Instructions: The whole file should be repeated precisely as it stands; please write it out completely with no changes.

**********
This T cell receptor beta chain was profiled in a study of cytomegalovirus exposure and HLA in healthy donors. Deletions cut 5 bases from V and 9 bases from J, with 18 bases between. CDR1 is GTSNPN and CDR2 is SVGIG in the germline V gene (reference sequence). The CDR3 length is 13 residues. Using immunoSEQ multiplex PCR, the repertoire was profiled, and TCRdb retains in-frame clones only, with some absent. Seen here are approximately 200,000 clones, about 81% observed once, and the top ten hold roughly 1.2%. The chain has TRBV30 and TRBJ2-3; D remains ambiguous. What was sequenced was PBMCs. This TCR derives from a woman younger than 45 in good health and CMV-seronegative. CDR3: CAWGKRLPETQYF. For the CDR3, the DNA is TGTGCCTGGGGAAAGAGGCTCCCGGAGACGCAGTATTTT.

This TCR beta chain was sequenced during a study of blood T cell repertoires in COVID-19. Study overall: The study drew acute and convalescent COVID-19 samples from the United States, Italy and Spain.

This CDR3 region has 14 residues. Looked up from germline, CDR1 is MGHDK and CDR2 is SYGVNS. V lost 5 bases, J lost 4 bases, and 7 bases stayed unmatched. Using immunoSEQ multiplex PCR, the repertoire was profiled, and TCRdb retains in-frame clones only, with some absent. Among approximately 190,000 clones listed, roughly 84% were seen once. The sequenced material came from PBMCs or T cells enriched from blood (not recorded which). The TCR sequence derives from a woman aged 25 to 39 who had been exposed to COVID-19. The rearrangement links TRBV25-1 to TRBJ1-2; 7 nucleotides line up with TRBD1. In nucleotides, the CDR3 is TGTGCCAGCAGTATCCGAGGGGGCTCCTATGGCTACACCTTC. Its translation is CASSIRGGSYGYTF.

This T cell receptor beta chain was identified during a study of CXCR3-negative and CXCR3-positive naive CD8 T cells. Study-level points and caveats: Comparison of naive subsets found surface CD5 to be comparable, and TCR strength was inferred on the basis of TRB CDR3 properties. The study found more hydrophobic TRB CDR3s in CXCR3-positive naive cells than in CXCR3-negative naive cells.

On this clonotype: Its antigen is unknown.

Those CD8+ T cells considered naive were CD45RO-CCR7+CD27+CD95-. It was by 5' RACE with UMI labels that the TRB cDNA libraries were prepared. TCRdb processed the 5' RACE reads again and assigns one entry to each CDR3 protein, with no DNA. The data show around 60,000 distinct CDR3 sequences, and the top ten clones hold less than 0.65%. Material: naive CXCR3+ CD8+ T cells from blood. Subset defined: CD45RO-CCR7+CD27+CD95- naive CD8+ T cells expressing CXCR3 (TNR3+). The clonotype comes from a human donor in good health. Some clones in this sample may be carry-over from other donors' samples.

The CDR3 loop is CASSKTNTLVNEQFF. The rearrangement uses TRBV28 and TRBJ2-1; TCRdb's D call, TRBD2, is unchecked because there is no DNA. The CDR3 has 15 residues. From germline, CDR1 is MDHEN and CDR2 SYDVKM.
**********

This T cell receptor beta chain was profiled in a study of cytomegalovirus exposure and HLA in healthy donors. Deletions cut 5 bases from V and 9 bases from J, with 18 bases between. CDR1 is GTSNPN and CDR2 is SVGIG in the germline V gene (reference sequence). The CDR3 length is 13 residues. Using immunoSEQ multiplex PCR, the repertoire was profiled, and TCRdb retains in-frame clones only, with some absent. Seen here are approximately 200,000 clones, about 81% observed once, and the top ten hold roughly 1.2%. The chain has TRBV30 and TRBJ2-3; D remains ambiguous. What was sequenced was PBMCs. This TCR derives from a woman younger than 45 in good health and CMV-seronegative. CDR3: CAWGKRLPETQYF. For the CDR3, the DNA is TGTGCCTGGGGAAAGAGGCTCCCGGAGACGCAGTATTTT.

This TCR beta chain was sequenced during a study of blood T cell repertoires in COVID-19. Study overall: The study drew acute and convalescent COVID-19 samples from the United States, Italy and Spain.

This CDR3 region has 14 residues. Looked up from germline, CDR1 is MGHDK and CDR2 is SYGVNS. V lost 5 bases, J lost 4 bases, and 7 bases stayed unmatched. Using immunoSEQ multiplex PCR, the repertoire was profiled, and TCRdb retains in-frame clones only, with some absent. Among approximately 190,000 clones listed, roughly 84% were seen once. The sequenced material came from PBMCs or T cells enriched from blood (not recorded which). The TCR sequence derives from a woman aged 25 to 39 who had been exposed to COVID-19. The rearrangement links TRBV25-1 to TRBJ1-2; 7 nucleotides line up with TRBD1. In nucleotides, the CDR3 is TGTGCCAGCAGTATCCGAGGGGGCTCCTATGGCTACACCTTC. Its translation is CASSIRGGSYGYTF.

This T cell receptor beta chain was identified during a study of CXCR3-negative and CXCR3-positive naive CD8 T cells. Study-level points and caveats: Comparison of naive subsets found surface CD5 to be comparable, and TCR strength was inferred on the basis of TRB CDR3 properties. The study found more hydrophobic TRB CDR3s in CXCR3-positive naive cells than in CXCR3-negative naive cells.

On this clonotype: Its antigen is unknown.

Those CD8+ T cells considered naive were CD45RO-CCR7+CD27+CD95-. It was by 5' RACE with UMI labels that the TRB cDNA libraries were prepared. TCRdb processed the 5' RACE reads again and assigns one entry to each CDR3 protein, with no DNA. The data show around 60,000 distinct CDR3 sequences, and the top ten clones hold less than 0.65%. Material: naive CXCR3+ CD8+ T cells from blood. Subset defined: CD45RO-CCR7+CD27+CD95- naive CD8+ T cells expressing CXCR3 (TNR3+). The clonotype comes from a human donor in good health. Some clones in this sample may be carry-over from other donors' samples.

The CDR3 loop is CASSKTNTLVNEQFF. The rearrangement uses TRBV28 and TRBJ2-1; TCRdb's D call, TRBD2, is unchecked because there is no DNA. The CDR3 has 15 residues. From germline, CDR1 is MDHEN and CDR2 SYDVKM.